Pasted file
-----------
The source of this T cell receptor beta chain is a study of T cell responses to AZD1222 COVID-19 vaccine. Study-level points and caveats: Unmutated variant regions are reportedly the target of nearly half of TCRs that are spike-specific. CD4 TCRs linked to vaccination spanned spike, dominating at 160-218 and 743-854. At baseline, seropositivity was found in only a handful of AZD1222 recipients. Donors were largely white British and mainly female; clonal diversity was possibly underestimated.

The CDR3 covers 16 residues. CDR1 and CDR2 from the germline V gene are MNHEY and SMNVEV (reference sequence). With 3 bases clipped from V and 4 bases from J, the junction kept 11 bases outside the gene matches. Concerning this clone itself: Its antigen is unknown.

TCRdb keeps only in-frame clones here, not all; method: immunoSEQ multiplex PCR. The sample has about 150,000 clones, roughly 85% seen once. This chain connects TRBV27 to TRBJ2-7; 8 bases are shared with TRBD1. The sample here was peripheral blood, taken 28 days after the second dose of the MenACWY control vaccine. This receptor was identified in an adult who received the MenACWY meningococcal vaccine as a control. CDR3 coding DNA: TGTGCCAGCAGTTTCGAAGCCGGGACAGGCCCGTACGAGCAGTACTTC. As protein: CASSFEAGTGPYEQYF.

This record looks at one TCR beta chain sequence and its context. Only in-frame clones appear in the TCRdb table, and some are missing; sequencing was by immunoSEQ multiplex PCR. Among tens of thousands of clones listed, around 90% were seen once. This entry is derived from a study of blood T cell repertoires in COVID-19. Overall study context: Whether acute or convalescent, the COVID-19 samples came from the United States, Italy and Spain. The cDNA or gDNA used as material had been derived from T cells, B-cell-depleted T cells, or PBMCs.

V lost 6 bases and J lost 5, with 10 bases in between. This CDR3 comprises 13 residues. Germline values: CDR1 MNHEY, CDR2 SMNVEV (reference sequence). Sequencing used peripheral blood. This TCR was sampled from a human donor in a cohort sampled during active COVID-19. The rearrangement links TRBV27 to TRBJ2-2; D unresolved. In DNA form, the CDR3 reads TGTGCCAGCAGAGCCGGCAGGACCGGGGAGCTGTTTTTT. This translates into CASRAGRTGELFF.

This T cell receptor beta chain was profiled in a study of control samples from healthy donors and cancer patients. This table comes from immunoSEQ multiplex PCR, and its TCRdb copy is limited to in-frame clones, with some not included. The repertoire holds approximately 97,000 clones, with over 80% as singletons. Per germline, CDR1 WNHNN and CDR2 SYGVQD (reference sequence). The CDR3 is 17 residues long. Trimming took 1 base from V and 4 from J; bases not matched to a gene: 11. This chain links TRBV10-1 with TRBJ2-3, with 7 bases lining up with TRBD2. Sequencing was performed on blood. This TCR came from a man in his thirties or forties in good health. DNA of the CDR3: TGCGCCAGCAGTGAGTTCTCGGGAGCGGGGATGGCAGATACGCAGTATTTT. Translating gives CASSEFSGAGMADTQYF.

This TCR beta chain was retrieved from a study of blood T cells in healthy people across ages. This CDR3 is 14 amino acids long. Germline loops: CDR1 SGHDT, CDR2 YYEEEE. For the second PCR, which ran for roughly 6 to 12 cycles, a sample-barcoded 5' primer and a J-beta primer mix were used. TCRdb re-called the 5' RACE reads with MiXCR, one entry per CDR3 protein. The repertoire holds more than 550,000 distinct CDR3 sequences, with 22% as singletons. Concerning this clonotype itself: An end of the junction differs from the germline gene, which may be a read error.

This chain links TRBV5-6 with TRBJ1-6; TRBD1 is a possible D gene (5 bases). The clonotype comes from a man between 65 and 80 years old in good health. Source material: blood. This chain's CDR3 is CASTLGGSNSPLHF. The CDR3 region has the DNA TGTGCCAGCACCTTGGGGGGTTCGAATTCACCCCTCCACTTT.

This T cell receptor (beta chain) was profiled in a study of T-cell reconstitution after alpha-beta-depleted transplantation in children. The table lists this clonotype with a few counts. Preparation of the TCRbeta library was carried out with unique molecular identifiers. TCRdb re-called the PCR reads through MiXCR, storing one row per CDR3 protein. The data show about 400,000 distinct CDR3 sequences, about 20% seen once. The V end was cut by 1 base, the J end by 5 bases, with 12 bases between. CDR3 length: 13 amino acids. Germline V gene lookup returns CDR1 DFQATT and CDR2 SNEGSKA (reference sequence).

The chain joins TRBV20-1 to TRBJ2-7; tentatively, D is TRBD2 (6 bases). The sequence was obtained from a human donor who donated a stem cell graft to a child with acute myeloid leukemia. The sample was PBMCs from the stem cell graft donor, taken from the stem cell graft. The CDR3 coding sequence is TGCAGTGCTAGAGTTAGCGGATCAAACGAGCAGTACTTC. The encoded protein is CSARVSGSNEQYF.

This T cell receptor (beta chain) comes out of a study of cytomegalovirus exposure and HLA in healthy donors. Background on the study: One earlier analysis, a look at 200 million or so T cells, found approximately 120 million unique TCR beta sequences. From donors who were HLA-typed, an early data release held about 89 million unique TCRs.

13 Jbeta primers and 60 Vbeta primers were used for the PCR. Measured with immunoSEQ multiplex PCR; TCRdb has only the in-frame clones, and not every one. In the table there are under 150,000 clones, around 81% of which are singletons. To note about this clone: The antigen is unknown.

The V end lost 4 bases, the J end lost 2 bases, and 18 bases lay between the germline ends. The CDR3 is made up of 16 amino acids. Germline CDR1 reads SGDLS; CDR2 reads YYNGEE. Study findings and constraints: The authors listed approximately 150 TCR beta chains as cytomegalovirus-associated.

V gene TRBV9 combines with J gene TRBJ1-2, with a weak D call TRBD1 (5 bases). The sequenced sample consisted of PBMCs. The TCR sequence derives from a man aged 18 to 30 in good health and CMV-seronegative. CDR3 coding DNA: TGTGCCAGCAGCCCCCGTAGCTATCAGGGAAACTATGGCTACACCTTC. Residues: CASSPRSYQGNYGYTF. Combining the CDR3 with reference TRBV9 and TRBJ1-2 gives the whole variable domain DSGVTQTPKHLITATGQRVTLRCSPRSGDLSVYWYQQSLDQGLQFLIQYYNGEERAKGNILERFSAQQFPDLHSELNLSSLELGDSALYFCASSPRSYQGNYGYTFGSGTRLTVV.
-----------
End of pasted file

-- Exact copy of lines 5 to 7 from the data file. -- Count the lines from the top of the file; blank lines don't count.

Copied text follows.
V lost 6 bases and J lost 5, with 10 bases in between. This CDR3 comprises 13 residues. Germline values: CDR1 MNHEY, CDR2 SMNVEV (reference sequence). Sequencing used peripheral blood. This TCR was sampled from a human donor in a cohort sampled during active COVID-19. The rearrangement links TRBV27 to TRBJ2-2; D unresolved. In DNA form, the CDR3 reads TGTGCCAGCAGAGCCGGCAGGACCGGGGAGCTGTTTTTT. This translates into CASRAGRTGELFF.

This T cell receptor beta chain was profiled in a study of control samples from healthy donors and cancer patients. This table comes from immunoSEQ multiplex PCR, and its TCRdb copy is limited to in-frame clones, with some not included. The repertoire holds approximately 97,000 clones, with over 80% as singletons. Per germline, CDR1 WNHNN and CDR2 SYGVQD (reference sequence). The CDR3 is 17 residues long. Trimming took 1 base from V and 4 from J; bases not matched to a gene: 11. This chain links TRBV10-1 with TRBJ2-3, with 7 bases lining up with TRBD2. Sequencing was performed on blood. This TCR came from a man in his thirties or forties in good health. DNA of the CDR3: TGCGCCAGCAGTGAGTTCTCGGGAGCGGGGATGGCAGATACGCAGTATTTT. Translating gives CASSEFSGAGMADTQYF.

This TCR beta chain was retrieved from a study of blood T cells in healthy people across ages. This CDR3 is 14 amino acids long. Germline loops: CDR1 SGHDT, CDR2 YYEEEE. For the second PCR, which ran for roughly 6 to 12 cycles, a sample-barcoded 5' primer and a J-beta primer mix were used. TCRdb re-called the 5' RACE reads with MiXCR, one entry per CDR3 protein. The repertoire holds more than 550,000 distinct CDR3 sequences, with 22% as singletons. Concerning this clonotype itself: An end of the junction differs from the germline gene, which may be a read error.